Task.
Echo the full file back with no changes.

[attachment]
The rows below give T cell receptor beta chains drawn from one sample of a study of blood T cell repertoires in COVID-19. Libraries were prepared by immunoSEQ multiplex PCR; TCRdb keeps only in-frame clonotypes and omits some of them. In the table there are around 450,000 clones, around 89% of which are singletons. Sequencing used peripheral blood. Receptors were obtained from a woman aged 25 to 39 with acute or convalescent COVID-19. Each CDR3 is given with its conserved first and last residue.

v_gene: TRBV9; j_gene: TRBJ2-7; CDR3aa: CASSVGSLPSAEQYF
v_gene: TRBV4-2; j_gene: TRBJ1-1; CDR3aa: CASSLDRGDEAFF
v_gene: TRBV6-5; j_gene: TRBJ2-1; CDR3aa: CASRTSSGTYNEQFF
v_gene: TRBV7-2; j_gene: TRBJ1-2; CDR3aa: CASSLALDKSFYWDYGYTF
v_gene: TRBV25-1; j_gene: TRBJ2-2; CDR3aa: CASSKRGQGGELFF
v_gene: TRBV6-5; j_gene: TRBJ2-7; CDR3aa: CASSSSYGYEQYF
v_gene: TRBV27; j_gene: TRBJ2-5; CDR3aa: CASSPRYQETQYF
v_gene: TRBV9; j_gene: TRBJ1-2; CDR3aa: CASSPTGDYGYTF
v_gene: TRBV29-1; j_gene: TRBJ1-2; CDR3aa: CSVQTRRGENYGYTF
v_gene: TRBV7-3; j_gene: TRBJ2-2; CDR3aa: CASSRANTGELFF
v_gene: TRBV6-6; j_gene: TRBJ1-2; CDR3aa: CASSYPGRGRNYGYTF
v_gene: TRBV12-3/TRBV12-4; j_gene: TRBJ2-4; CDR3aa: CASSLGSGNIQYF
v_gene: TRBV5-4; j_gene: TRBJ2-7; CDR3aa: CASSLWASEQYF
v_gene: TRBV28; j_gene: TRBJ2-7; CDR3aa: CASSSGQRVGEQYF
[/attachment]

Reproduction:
The rows below give T cell receptor beta chains drawn from one sample of a study of blood T cell repertoires in COVID-19. Libraries were prepared by immunoSEQ multiplex PCR; TCRdb keeps only in-frame clonotypes and omits some of them. In the table there are around 450,000 clones, around 89% of which are singletons. Sequencing used peripheral blood. Receptors were obtained from a woman aged 25 to 39 with acute or convalescent COVID-19. Each CDR3 is given with its conserved first and last residue.

v_gene: TRBV9; j_gene: TRBJ2-7; CDR3aa: CASSVGSLPSAEQYF
v_gene: TRBV4-2; j_gene: TRBJ1-1; CDR3aa: CASSLDRGDEAFF
v_gene: TRBV6-5; j_gene: TRBJ2-1; CDR3aa: CASRTSSGTYNEQFF
v_gene: TRBV7-2; j_gene: TRBJ1-2; CDR3aa: CASSLALDKSFYWDYGYTF
v_gene: TRBV25-1; j_gene: TRBJ2-2; CDR3aa: CASSKRGQGGELFF
v_gene: TRBV6-5; j_gene: TRBJ2-7; CDR3aa: CASSSSYGYEQYF
v_gene: TRBV27; j_gene: TRBJ2-5; CDR3aa: CASSPRYQETQYF
v_gene: TRBV9; j_gene: TRBJ1-2; CDR3aa: CASSPTGDYGYTF
v_gene: TRBV29-1; j_gene: TRBJ1-2; CDR3aa: CSVQTRRGENYGYTF
v_gene: TRBV7-3; j_gene: TRBJ2-2; CDR3aa: CASSRANTGELFF
v_gene: TRBV6-6; j_gene: TRBJ1-2; CDR3aa: CASSYPGRGRNYGYTF
v_gene: TRBV12-3/TRBV12-4; j_gene: TRBJ2-4; CDR3aa: CASSLGSGNIQYF
v_gene: TRBV5-4; j_gene: TRBJ2-7; CDR3aa: CASSLWASEQYF
v_gene: TRBV28; j_gene: TRBJ2-7; CDR3aa: CASSSGQRVGEQYF